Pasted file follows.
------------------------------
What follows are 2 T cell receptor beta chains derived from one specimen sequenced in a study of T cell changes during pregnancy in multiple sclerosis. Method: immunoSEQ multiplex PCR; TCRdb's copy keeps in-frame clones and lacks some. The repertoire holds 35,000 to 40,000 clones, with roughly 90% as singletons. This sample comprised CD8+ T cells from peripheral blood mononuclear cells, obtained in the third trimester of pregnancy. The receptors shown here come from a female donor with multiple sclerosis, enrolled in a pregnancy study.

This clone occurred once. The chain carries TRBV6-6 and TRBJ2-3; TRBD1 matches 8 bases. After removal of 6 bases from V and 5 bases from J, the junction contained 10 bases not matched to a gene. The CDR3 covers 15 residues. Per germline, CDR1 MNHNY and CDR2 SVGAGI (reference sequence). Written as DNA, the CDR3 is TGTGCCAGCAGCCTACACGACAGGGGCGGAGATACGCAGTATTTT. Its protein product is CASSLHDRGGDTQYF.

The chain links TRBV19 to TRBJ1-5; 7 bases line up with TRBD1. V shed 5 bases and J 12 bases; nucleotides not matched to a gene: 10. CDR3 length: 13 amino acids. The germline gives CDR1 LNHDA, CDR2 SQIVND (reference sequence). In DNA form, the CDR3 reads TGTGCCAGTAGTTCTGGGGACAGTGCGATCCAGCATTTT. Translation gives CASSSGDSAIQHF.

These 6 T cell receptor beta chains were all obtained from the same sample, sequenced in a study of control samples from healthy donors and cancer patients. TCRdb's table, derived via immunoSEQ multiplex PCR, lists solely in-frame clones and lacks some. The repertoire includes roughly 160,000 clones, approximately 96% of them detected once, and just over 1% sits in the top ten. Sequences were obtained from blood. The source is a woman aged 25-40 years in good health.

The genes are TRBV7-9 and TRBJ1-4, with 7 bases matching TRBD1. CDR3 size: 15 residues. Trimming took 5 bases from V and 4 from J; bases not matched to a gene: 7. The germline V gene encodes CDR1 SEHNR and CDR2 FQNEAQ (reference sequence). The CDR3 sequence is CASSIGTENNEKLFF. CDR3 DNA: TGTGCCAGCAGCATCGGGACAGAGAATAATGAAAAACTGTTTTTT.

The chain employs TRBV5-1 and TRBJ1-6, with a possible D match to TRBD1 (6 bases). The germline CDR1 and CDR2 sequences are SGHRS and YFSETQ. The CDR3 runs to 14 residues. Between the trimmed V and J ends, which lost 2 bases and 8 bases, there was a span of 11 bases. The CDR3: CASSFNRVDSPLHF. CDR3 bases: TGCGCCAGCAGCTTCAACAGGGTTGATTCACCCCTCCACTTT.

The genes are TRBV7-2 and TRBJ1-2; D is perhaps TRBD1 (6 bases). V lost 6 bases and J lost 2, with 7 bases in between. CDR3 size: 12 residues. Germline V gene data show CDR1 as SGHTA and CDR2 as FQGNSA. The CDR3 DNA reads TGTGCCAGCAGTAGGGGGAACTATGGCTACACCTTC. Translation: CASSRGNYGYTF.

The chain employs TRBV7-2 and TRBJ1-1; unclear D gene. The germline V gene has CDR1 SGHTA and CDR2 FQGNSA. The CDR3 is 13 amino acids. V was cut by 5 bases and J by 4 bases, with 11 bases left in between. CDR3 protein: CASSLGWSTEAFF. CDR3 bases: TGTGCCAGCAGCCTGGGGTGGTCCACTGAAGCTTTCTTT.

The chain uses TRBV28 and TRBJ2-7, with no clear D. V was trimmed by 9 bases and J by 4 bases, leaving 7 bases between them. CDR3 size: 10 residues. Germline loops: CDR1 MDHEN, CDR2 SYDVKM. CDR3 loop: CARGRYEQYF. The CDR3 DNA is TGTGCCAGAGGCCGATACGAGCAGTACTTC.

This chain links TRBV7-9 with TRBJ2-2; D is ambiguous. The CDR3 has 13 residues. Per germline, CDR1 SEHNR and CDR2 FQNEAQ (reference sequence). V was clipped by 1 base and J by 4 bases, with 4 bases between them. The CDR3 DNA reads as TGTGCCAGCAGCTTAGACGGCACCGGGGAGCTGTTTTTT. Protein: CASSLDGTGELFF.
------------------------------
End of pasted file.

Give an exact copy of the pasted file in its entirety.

What follows are 2 T cell receptor beta chains derived from one specimen sequenced in a study of T cell changes during pregnancy in multiple sclerosis. Method: immunoSEQ multiplex PCR; TCRdb's copy keeps in-frame clones and lacks some. The repertoire holds 35,000 to 40,000 clones, with roughly 90% as singletons. This sample comprised CD8+ T cells from peripheral blood mononuclear cells, obtained in the third trimester of pregnancy. The receptors shown here come from a female donor with multiple sclerosis, enrolled in a pregnancy study.

This clone occurred once. The chain carries TRBV6-6 and TRBJ2-3; TRBD1 matches 8 bases. After removal of 6 bases from V and 5 bases from J, the junction contained 10 bases not matched to a gene. The CDR3 covers 15 residues. Per germline, CDR1 MNHNY and CDR2 SVGAGI (reference sequence). Written as DNA, the CDR3 is TGTGCCAGCAGCCTACACGACAGGGGCGGAGATACGCAGTATTTT. Its protein product is CASSLHDRGGDTQYF.

The chain links TRBV19 to TRBJ1-5; 7 bases line up with TRBD1. V shed 5 bases and J 12 bases; nucleotides not matched to a gene: 10. CDR3 length: 13 amino acids. The germline gives CDR1 LNHDA, CDR2 SQIVND (reference sequence). In DNA form, the CDR3 reads TGTGCCAGTAGTTCTGGGGACAGTGCGATCCAGCATTTT. Translation gives CASSSGDSAIQHF.

These 6 T cell receptor beta chains were all obtained from the same sample, sequenced in a study of control samples from healthy donors and cancer patients. TCRdb's table, derived via immunoSEQ multiplex PCR, lists solely in-frame clones and lacks some. The repertoire includes roughly 160,000 clones, approximately 96% of them detected once, and just over 1% sits in the top ten. Sequences were obtained from blood. The source is a woman aged 25-40 years in good health.

The genes are TRBV7-9 and TRBJ1-4, with 7 bases matching TRBD1. CDR3 size: 15 residues. Trimming took 5 bases from V and 4 from J; bases not matched to a gene: 7. The germline V gene encodes CDR1 SEHNR and CDR2 FQNEAQ (reference sequence). The CDR3 sequence is CASSIGTENNEKLFF. CDR3 DNA: TGTGCCAGCAGCATCGGGACAGAGAATAATGAAAAACTGTTTTTT.

The chain employs TRBV5-1 and TRBJ1-6, with a possible D match to TRBD1 (6 bases). The germline CDR1 and CDR2 sequences are SGHRS and YFSETQ. The CDR3 runs to 14 residues. Between the trimmed V and J ends, which lost 2 bases and 8 bases, there was a span of 11 bases. The CDR3: CASSFNRVDSPLHF. CDR3 bases: TGCGCCAGCAGCTTCAACAGGGTTGATTCACCCCTCCACTTT.

The genes are TRBV7-2 and TRBJ1-2; D is perhaps TRBD1 (6 bases). V lost 6 bases and J lost 2, with 7 bases in between. CDR3 size: 12 residues. Germline V gene data show CDR1 as SGHTA and CDR2 as FQGNSA. The CDR3 DNA reads TGTGCCAGCAGTAGGGGGAACTATGGCTACACCTTC. Translation: CASSRGNYGYTF.

The chain employs TRBV7-2 and TRBJ1-1; unclear D gene. The germline V gene has CDR1 SGHTA and CDR2 FQGNSA. The CDR3 is 13 amino acids. V was cut by 5 bases and J by 4 bases, with 11 bases left in between. CDR3 protein: CASSLGWSTEAFF. CDR3 bases: TGTGCCAGCAGCCTGGGGTGGTCCACTGAAGCTTTCTTT.

The chain uses TRBV28 and TRBJ2-7, with no clear D. V was trimmed by 9 bases and J by 4 bases, leaving 7 bases between them. CDR3 size: 10 residues. Germline loops: CDR1 MDHEN, CDR2 SYDVKM. CDR3 loop: CARGRYEQYF. The CDR3 DNA is TGTGCCAGAGGCCGATACGAGCAGTACTTC.

This chain links TRBV7-9 with TRBJ2-2; D is ambiguous. The CDR3 has 13 residues. Per germline, CDR1 SEHNR and CDR2 FQNEAQ (reference sequence). V was clipped by 1 base and J by 4 bases, with 4 bases between them. The CDR3 DNA reads as TGTGCCAGCAGCTTAGACGGCACCGGGGAGCTGTTTTTT. Protein: CASSLDGTGELFF.